In the treatment of patients in septic shock, increasing MAP above 65 mm Hg with higher doses of NE can result in increased cardiac output, improved microcirculatory function, and decreased lactate concentrations. The present observations challenge the commonly heard statement that an MAP of 65 to 70 mm Hg is adequate for most patients with septic shock and suggest that microvascular studies may be helpful to define the optimal target in a given individual. The microvascular response is variable between patients and suggests that personal adaptation of the MAP is needed. Additional studies should be carried out to develop criteria for determining an individually adapted arterial pressure threshold and to evaluate the long-term effects of this strategy.

Key messages

  • Increasing mean arterial pressure by norepinephrine during septic shock can increase cardiac output and improve microvascular flow and reactivity in stable resuscitated patients without modification of global oxygen consumption.

  • There is considerable interindividual variability in microvascular response, suggesting that the level of mean arterial pressure should be adapted to each patient.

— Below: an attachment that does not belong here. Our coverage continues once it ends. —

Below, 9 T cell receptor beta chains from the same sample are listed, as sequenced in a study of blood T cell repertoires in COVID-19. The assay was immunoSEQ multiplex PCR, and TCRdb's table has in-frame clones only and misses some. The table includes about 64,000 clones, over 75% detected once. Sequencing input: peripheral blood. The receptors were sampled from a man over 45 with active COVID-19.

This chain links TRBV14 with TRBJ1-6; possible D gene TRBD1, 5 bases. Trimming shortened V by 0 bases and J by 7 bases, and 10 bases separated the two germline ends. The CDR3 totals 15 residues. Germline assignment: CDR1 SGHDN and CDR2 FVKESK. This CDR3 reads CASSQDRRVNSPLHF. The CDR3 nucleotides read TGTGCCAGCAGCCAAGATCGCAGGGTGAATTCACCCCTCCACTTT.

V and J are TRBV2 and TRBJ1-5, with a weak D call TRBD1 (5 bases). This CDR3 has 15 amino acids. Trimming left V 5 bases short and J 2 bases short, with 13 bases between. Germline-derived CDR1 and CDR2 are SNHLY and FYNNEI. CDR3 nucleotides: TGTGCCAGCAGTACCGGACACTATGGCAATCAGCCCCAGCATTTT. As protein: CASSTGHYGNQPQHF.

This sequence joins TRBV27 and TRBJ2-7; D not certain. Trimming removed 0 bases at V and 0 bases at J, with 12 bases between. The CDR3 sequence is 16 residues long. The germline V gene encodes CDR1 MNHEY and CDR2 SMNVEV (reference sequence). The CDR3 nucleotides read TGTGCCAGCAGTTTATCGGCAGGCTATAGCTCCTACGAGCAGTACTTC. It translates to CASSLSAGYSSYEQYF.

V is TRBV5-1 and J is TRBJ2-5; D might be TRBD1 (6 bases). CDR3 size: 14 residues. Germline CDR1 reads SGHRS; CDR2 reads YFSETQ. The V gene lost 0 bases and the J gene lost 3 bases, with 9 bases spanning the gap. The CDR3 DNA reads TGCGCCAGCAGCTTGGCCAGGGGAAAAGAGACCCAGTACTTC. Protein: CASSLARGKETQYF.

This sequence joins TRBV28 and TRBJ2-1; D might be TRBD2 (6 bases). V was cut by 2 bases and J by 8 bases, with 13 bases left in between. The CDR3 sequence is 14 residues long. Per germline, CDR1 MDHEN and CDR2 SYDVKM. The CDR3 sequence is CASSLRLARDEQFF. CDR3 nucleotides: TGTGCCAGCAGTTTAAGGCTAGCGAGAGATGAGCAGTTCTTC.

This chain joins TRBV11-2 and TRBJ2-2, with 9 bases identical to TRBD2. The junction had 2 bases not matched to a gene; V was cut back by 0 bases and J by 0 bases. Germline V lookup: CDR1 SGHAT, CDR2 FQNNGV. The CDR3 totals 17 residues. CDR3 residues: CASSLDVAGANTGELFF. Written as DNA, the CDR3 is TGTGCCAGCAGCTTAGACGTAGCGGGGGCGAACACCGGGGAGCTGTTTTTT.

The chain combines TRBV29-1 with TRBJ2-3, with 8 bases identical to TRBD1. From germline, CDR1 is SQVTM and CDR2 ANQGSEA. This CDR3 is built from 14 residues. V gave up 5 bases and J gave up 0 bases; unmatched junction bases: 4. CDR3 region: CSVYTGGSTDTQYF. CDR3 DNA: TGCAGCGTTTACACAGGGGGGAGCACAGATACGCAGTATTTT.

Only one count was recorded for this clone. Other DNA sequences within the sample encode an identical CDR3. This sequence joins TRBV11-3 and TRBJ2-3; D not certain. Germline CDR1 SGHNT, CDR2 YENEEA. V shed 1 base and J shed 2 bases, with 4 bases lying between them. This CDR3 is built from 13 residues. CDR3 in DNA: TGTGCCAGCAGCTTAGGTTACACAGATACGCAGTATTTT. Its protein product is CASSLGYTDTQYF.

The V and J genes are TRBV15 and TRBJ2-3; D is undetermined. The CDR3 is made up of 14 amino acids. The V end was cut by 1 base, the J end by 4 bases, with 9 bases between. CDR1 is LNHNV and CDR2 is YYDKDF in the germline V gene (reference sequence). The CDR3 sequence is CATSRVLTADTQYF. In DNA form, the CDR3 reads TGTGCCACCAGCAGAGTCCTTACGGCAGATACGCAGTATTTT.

central venous pressure


oxygen delivery


functional capillary density


mean arterial pressure


microvascular flow index




near-infrared spectroscopy


reverse descending slope multiplied by the average tissue hemoglobin index during the first occlusion minute


pulse pressure


perfused vessel density


sidestream dark field


thenar muscle oxygen saturation


mixed venous oxygen saturation


tissue hemoglobin index


oxygen consumption


vascular occlusion test.


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This study was supported by institutional funds only.

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Correspondence to Jean-Louis Vincent.

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The authors declare that they have no competing interests.

Authors' contributions

AT participated in the design of the study and helped conduct the study, collect the data, perform the microcirculatory imaging and the statistical analyses, and draft the manuscript. DDB participated in the design of the study and helped perform the statistical analyses and draft the manuscript. JC and J-LV participated in the design of the study. RF, DRS, and KD helped conduct the study, collect the data, and perform the microcirculatory imaging. FST helped conduct the study, collect the data, perform the microcirculatory imaging and the statistical analyses, and draft the manuscript. All authors read and approved the final manuscript.

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Thooft, A., Favory, R., Salgado, D.R. et al. Effects of changes in arterial pressure on organ perfusion during septic shock. Crit Care 15, R222 (2011).

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  • Septic Shock
  • Mean Arterial Pressure
  • Blood Lactate Concentration
  • Blood Lactate Level
  • Functional Capillary Density